Those ideas developed over many decades, this idea that journalists should appear to be unbiased, nonpartisan, and objective, and in concert with also this whole idea of the scientific method. And sometime around the 1920s, people started talking about journalism as almost like the science of news that you would go out and objectively study. And the problem with that was, is, always has been, that these assumptions about what is a neutral question? What is an unbiased approach? What two sides should be included in a both sides story? Those questions have always been inherently biased by the status quo. So normalizing the experience of white, straight, cisgender men and often excluding and ignoring the experiences, and importantly, I think, the ideas, of Indigenous people, Black people, queer people, gay and trans people. And as objectivity became a more central framework for journalism in the United States, it was almost immediately used to suppress organizing, silence voices of color and Black voices and gay and then later on trans voices.

KH: I really appreciate the way you distill that history in your work, and I think it’s a fascinating example of how market-driven concepts sort of solidify into pseudo-sacred truths under capitalism. In the case of journalistic objectivity, failing to couch our work in “neutrality” is often treated as an ethical failing, which couldn’t be more ridiculous. Here at Truthout, for example, we are open about the fact that our reporting and analysis are grounded in a recognition that the world needs to change. Given that we are all on an annihilatory path toward our own destruction, and potentially, the destruction of most life on Earth, via climate collapse, acknowledging that things are fucked and that we need transformative change should be a baseline expectation. This should not even be a question. The systems that govern our lives and our relationship to the planet are blowing it, and the price is being paid in real time. We all know this. And yet, this very basic recognition that transformative change is necessary is seen as this radical departure from the ethics of journalism.

LRW: Right. And you have to wonder, and I did wonder and wrote a book about it, whose interest does that protect, this idea that journalism shouldn’t really be about anything or it’s not credible? That it shouldn’t be for or against anything or it’s not credible? In an era of climate change. I mean, in the era of slavery. That’s an example that I think makes it really stark for people of like, you can have a both sides conversation for sure about whether or not slavery is okay, and that in fact is what people did in these purportedly neutral, white-run papers in that era.

And then later, papers like The New York Times would have these kind of debates about very basic ideas of racial equality and whether or not Jim Crow laws and whether or not lynching. And those are conversations that, sure, you can have if you pretend that there’s a neutral ground to stand on, but the idea that anyone should be outside of those fundamental life-and-death kind of conversations, that we shouldn’t have a bias towards Black lives mattering or towards stopping climate catastrophe, that idea excludes so many people from the conversation and denies, I think, the potential for what journalism can be.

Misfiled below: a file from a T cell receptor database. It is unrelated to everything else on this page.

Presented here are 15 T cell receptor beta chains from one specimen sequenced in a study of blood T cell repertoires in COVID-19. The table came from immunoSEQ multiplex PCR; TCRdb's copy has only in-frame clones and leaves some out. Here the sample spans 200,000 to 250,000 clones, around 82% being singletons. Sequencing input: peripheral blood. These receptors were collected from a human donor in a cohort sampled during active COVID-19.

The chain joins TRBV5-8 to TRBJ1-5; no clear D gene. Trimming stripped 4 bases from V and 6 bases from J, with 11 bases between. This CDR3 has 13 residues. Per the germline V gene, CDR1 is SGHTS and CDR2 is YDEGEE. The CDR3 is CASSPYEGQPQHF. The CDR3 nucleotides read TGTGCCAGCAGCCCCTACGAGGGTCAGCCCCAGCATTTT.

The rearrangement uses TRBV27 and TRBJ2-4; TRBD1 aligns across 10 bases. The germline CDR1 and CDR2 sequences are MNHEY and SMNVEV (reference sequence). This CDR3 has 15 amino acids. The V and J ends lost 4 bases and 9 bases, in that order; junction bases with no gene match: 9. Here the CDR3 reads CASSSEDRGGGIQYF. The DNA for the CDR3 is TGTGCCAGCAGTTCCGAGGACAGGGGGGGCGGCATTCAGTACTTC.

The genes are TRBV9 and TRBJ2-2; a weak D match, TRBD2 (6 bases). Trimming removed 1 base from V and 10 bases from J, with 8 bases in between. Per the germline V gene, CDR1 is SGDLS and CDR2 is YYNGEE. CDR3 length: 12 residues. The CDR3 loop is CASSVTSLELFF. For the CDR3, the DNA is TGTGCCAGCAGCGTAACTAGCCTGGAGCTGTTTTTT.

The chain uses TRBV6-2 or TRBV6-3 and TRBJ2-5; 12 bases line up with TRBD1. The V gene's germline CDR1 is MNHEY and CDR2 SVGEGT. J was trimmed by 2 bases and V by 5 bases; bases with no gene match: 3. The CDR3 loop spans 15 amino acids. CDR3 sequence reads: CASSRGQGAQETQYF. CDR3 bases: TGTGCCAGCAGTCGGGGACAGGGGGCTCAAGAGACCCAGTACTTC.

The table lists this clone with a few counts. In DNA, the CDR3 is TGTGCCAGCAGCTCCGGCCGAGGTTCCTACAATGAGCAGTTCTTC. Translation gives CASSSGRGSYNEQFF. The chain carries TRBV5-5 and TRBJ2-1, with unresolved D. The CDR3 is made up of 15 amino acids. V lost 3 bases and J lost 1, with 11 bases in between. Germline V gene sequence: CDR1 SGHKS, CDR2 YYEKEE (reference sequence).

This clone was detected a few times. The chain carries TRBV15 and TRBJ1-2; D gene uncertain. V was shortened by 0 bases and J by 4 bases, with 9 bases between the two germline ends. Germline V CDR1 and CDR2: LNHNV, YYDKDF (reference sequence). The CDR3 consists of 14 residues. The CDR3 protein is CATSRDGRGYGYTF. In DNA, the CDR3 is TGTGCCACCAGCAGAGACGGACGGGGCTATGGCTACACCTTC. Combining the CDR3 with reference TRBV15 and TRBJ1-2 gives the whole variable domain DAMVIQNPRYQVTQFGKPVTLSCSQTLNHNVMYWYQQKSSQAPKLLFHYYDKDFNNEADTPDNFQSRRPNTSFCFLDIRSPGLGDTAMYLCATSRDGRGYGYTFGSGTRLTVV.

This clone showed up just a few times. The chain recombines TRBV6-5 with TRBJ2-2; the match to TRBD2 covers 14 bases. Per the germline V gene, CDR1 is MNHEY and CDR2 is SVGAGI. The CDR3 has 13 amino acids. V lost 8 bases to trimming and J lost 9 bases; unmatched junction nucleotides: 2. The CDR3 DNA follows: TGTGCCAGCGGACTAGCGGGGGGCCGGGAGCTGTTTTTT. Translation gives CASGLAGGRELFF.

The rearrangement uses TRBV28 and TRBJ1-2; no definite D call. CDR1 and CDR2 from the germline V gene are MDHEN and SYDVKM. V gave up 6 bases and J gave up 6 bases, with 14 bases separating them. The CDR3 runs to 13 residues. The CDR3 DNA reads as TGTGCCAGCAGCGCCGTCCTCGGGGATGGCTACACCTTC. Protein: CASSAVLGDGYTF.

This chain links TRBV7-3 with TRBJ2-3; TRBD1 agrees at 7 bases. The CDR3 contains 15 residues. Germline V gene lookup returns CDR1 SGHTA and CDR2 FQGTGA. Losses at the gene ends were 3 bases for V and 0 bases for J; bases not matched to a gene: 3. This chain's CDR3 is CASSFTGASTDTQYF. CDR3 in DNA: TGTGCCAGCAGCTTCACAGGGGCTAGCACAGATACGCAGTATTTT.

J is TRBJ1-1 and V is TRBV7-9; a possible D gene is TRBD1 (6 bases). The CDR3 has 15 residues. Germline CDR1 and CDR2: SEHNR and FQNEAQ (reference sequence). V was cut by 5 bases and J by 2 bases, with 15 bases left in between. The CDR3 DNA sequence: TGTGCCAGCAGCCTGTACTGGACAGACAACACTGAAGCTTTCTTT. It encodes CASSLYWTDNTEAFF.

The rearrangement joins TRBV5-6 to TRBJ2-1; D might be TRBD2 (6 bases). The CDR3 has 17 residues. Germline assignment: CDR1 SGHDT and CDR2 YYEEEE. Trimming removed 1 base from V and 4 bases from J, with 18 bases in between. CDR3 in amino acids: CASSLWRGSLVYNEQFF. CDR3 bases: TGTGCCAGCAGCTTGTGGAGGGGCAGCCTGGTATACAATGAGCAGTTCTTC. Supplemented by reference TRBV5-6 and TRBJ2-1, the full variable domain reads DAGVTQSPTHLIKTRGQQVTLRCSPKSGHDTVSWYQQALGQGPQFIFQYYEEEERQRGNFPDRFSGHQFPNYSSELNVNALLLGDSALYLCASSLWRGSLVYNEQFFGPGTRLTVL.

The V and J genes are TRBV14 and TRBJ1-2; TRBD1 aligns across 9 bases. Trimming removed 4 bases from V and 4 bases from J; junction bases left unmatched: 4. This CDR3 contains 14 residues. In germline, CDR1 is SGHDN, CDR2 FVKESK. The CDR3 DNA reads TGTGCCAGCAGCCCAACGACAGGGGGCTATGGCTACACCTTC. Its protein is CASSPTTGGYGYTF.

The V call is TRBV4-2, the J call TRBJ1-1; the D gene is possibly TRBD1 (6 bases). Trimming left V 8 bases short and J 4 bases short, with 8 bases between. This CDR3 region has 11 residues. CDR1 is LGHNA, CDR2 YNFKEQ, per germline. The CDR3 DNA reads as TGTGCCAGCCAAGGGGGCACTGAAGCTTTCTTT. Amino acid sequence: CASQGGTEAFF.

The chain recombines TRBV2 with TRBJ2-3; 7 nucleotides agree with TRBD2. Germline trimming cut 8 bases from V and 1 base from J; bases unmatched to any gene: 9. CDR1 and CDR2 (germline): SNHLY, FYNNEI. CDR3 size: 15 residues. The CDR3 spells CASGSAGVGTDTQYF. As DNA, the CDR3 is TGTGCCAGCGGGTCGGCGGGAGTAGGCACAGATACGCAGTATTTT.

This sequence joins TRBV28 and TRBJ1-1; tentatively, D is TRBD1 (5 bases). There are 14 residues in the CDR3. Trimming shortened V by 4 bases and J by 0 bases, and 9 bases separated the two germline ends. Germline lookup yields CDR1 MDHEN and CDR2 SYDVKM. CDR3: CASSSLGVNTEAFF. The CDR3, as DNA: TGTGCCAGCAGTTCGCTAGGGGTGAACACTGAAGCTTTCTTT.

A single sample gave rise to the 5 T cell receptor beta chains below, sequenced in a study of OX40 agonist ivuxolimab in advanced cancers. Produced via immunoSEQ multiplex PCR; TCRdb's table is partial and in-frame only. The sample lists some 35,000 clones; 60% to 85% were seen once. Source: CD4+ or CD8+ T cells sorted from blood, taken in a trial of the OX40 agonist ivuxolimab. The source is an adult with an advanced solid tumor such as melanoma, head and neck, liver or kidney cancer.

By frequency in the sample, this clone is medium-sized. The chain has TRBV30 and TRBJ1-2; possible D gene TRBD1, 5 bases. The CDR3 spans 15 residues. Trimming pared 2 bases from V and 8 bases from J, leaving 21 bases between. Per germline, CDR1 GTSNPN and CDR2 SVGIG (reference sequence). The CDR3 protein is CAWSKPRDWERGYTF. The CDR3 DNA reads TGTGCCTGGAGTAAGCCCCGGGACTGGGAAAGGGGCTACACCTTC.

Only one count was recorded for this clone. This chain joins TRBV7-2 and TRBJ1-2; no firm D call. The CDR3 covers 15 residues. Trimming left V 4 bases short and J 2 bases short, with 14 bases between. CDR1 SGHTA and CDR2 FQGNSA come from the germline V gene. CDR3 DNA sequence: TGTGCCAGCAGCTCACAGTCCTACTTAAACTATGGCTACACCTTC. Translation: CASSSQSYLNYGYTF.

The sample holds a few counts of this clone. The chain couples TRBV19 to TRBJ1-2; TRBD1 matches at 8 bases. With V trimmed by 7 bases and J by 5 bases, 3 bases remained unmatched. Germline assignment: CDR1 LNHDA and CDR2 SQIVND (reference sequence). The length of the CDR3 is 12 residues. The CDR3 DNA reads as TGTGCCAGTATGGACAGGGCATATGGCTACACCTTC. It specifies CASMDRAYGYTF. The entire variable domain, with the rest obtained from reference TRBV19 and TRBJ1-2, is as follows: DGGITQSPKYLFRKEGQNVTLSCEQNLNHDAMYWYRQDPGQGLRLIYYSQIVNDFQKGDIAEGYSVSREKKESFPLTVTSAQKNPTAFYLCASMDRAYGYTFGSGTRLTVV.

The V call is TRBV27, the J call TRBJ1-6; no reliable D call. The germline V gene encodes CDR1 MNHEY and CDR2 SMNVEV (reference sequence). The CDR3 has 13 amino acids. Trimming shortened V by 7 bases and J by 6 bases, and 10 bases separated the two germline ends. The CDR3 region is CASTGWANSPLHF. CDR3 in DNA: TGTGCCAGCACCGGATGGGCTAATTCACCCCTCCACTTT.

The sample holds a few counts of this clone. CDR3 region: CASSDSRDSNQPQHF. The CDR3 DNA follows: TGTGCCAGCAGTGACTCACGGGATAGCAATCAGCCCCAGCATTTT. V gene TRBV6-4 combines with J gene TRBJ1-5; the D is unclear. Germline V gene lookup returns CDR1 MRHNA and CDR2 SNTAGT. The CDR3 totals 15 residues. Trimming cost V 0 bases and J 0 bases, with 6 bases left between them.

KH: Absolutely. And, as you lay out in your work, the myth of neutrality does not avoid media bias, it simply replicates the most normalized biases that govern our lives. In your work as the Abolition Journalism Fellow at Interrupting Criminalization, you take on one of the most insidious biases in U.S. media known as copaganda. Can you tell us a bit about that work?

LRW: I feel so lucky that I get to work there, first of all. It’s an amazing organization that works, as you know, to end the criminalization of women and girls and gender-nonconforming Black and Brown people and through a lot of different means. And so one of the things that Mariame Kaba and Andrea Ritchie, who are the leaders of the organization, have always recognized is just how important journalism and media are. And in fact, Mariame Kaba is one of the reasons that I originally became a journalist, which is a whole other story, but she kind of sent me off to go learn to do journalism. I did that. I would say in many ways I participated in quite a bit of copaganda. I was never a quote unquote “crime reporter,” but there was an era, in fact in 2014, the time of the uprisings in Ferguson and then around the country, when I was covering a police killing, the police murder of John Crawford III inside of a Walmart in Beavercreek, Ohio.

And I not just witnessed, but I would say participated in that kind of reflexive repeating of police press releases that journalists do when police kill someone. And so I aired a broadcast the day after John Crawford III was murdered by a police officer inside the Walmart that said a bunch of things that the cops had said about what happened. All of those things turned out to be lies. John Crawford was carrying a gun, he was pointing it at people, he this, that, and the other. None of that was true, and we don’t need to get into the details here, but it was a classic but egregious example of police just simply covering their asses by totally lying and then reporters repeating it. I was one of those reporters.

In retrospect, I obviously have a lot of regret and anger about my own participation in that and I’m very interested in and committed to how can we create conditions where journalists are never ever participating in criminalizing Black and Brown people as a form of pro-police propaganda. And journalists do so much of that on the job, especially in local news and especially in crime coverage, but I would say also in coverage of police killings. Repeating verbatim the lies of the cops, airing things about these positive things that cops are doing. Associating the concept of public safety with the cops, that’s one I’ve been thinking about a lot lately, that there’s been people talking about campus safety and campus public safety and putting funds toward campus safety, and that actually means police in that context. And so this idea that police and safety are equivalent, which is just a straight-up lie. But I think that’s the result of a lot of very successful propaganda on the part of police and police organizations over, now, many decades.